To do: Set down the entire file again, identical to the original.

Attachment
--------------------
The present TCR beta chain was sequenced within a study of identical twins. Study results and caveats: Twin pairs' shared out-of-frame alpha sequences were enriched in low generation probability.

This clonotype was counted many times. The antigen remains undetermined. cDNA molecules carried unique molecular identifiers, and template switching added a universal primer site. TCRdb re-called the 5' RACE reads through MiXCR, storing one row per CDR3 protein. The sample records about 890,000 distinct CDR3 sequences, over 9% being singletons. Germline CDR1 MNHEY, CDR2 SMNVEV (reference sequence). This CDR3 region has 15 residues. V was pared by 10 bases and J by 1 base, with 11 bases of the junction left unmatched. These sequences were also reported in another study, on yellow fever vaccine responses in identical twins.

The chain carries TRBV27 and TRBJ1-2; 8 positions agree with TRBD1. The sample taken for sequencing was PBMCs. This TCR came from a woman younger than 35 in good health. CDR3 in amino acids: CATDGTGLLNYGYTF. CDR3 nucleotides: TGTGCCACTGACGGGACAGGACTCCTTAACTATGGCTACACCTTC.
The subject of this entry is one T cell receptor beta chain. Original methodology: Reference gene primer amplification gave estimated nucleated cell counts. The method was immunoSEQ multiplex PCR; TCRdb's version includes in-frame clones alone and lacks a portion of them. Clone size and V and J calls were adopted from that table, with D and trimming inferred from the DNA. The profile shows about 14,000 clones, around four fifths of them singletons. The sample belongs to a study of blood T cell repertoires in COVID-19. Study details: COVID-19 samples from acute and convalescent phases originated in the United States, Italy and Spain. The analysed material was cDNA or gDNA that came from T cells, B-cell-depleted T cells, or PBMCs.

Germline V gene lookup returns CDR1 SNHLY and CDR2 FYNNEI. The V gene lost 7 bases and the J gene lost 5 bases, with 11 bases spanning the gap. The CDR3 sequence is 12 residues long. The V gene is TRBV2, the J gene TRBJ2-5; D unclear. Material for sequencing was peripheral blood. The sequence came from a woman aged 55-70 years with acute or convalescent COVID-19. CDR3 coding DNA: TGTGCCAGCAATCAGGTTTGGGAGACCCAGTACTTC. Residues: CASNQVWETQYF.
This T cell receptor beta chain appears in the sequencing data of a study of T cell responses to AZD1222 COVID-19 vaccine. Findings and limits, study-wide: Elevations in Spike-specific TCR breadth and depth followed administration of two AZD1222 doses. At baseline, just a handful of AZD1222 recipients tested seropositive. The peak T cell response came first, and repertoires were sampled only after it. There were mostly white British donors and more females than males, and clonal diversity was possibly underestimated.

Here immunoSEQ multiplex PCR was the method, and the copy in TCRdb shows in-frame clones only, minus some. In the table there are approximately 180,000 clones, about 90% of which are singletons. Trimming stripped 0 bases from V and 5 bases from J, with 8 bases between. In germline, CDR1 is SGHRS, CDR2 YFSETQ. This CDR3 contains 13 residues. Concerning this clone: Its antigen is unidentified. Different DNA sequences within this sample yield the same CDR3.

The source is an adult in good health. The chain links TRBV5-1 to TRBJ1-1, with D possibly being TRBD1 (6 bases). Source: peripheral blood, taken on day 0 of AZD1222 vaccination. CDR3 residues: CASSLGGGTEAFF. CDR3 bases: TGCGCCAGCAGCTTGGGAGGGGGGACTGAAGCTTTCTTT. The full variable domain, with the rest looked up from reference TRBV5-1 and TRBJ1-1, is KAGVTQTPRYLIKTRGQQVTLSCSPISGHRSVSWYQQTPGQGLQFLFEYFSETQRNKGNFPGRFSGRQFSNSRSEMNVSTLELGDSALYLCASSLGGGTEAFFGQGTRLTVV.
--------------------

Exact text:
The present TCR beta chain was sequenced within a study of identical twins. Study results and caveats: Twin pairs' shared out-of-frame alpha sequences were enriched in low generation probability.

This clonotype was counted many times. The antigen remains undetermined. cDNA molecules carried unique molecular identifiers, and template switching added a universal primer site. TCRdb re-called the 5' RACE reads through MiXCR, storing one row per CDR3 protein. The sample records about 890,000 distinct CDR3 sequences, over 9% being singletons. Germline CDR1 MNHEY, CDR2 SMNVEV (reference sequence). This CDR3 region has 15 residues. V was pared by 10 bases and J by 1 base, with 11 bases of the junction left unmatched. These sequences were also reported in another study, on yellow fever vaccine responses in identical twins.

The chain carries TRBV27 and TRBJ1-2; 8 positions agree with TRBD1. The sample taken for sequencing was PBMCs. This TCR came from a woman younger than 35 in good health. CDR3 in amino acids: CATDGTGLLNYGYTF. CDR3 nucleotides: TGTGCCACTGACGGGACAGGACTCCTTAACTATGGCTACACCTTC.
The subject of this entry is one T cell receptor beta chain. Original methodology: Reference gene primer amplification gave estimated nucleated cell counts. The method was immunoSEQ multiplex PCR; TCRdb's version includes in-frame clones alone and lacks a portion of them. Clone size and V and J calls were adopted from that table, with D and trimming inferred from the DNA. The profile shows about 14,000 clones, around four fifths of them singletons. The sample belongs to a study of blood T cell repertoires in COVID-19. Study details: COVID-19 samples from acute and convalescent phases originated in the United States, Italy and Spain. The analysed material was cDNA or gDNA that came from T cells, B-cell-depleted T cells, or PBMCs.

Germline V gene lookup returns CDR1 SNHLY and CDR2 FYNNEI. The V gene lost 7 bases and the J gene lost 5 bases, with 11 bases spanning the gap. The CDR3 sequence is 12 residues long. The V gene is TRBV2, the J gene TRBJ2-5; D unclear. Material for sequencing was peripheral blood. The sequence came from a woman aged 55-70 years with acute or convalescent COVID-19. CDR3 coding DNA: TGTGCCAGCAATCAGGTTTGGGAGACCCAGTACTTC. Residues: CASNQVWETQYF.
This T cell receptor beta chain appears in the sequencing data of a study of T cell responses to AZD1222 COVID-19 vaccine. Findings and limits, study-wide: Elevations in Spike-specific TCR breadth and depth followed administration of two AZD1222 doses. At baseline, just a handful of AZD1222 recipients tested seropositive. The peak T cell response came first, and repertoires were sampled only after it. There were mostly white British donors and more females than males, and clonal diversity was possibly underestimated.

Here immunoSEQ multiplex PCR was the method, and the copy in TCRdb shows in-frame clones only, minus some. In the table there are approximately 180,000 clones, about 90% of which are singletons. Trimming stripped 0 bases from V and 5 bases from J, with 8 bases between. In germline, CDR1 is SGHRS, CDR2 YFSETQ. This CDR3 contains 13 residues. Concerning this clone: Its antigen is unidentified. Different DNA sequences within this sample yield the same CDR3.

The source is an adult in good health. The chain links TRBV5-1 to TRBJ1-1, with D possibly being TRBD1 (6 bases). Source: peripheral blood, taken on day 0 of AZD1222 vaccination. CDR3 residues: CASSLGGGTEAFF. CDR3 bases: TGCGCCAGCAGCTTGGGAGGGGGGACTGAAGCTTTCTTT. The full variable domain, with the rest looked up from reference TRBV5-1 and TRBJ1-1, is KAGVTQTPRYLIKTRGQQVTLSCSPISGHRSVSWYQQTPGQGLQFLFEYFSETQRNKGNFPGRFSGRQFSNSRSEMNVSTLELGDSALYLCASSLGGGTEAFFGQGTRLTVV.